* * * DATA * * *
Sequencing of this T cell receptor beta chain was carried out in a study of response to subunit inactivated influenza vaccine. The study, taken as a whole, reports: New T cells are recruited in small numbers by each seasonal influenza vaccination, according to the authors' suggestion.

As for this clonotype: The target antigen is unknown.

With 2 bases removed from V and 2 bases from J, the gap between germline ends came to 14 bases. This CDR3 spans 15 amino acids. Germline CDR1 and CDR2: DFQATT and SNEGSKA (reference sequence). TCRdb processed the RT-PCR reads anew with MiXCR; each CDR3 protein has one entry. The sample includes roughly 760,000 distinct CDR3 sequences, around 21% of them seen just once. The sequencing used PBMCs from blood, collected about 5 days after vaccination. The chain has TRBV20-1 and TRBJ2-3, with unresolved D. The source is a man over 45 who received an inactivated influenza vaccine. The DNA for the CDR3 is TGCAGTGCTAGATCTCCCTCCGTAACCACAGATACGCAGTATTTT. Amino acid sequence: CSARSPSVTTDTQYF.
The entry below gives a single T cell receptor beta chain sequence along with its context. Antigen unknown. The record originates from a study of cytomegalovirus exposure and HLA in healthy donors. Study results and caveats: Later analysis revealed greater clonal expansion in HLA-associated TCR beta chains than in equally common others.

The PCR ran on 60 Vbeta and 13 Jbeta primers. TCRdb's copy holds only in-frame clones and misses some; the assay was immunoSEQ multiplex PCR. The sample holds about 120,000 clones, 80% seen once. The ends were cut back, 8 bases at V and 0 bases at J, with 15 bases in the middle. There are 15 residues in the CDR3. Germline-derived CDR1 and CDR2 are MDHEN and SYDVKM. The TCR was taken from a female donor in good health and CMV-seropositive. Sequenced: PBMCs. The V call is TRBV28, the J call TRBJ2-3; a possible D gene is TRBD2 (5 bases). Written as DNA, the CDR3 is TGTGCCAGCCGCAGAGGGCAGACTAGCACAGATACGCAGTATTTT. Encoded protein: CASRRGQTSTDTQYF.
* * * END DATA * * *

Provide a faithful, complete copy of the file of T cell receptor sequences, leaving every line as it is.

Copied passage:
Sequencing of this T cell receptor beta chain was carried out in a study of response to subunit inactivated influenza vaccine. The study, taken as a whole, reports: New T cells are recruited in small numbers by each seasonal influenza vaccination, according to the authors' suggestion.

As for this clonotype: The target antigen is unknown.

With 2 bases removed from V and 2 bases from J, the gap between germline ends came to 14 bases. This CDR3 spans 15 amino acids. Germline CDR1 and CDR2: DFQATT and SNEGSKA (reference sequence). TCRdb processed the RT-PCR reads anew with MiXCR; each CDR3 protein has one entry. The sample includes roughly 760,000 distinct CDR3 sequences, around 21% of them seen just once. The sequencing used PBMCs from blood, collected about 5 days after vaccination. The chain has TRBV20-1 and TRBJ2-3, with unresolved D. The source is a man over 45 who received an inactivated influenza vaccine. The DNA for the CDR3 is TGCAGTGCTAGATCTCCCTCCGTAACCACAGATACGCAGTATTTT. Amino acid sequence: CSARSPSVTTDTQYF.
The entry below gives a single T cell receptor beta chain sequence along with its context. Antigen unknown. The record originates from a study of cytomegalovirus exposure and HLA in healthy donors. Study results and caveats: Later analysis revealed greater clonal expansion in HLA-associated TCR beta chains than in equally common others.

The PCR ran on 60 Vbeta and 13 Jbeta primers. TCRdb's copy holds only in-frame clones and misses some; the assay was immunoSEQ multiplex PCR. The sample holds about 120,000 clones, 80% seen once. The ends were cut back, 8 bases at V and 0 bases at J, with 15 bases in the middle. There are 15 residues in the CDR3. Germline-derived CDR1 and CDR2 are MDHEN and SYDVKM. The TCR was taken from a female donor in good health and CMV-seropositive. Sequenced: PBMCs. The V call is TRBV28, the J call TRBJ2-3; a possible D gene is TRBD2 (5 bases). Written as DNA, the CDR3 is TGTGCCAGCCGCAGAGGGCAGACTAGCACAGATACGCAGTATTTT. Encoded protein: CASRRGQTSTDTQYF.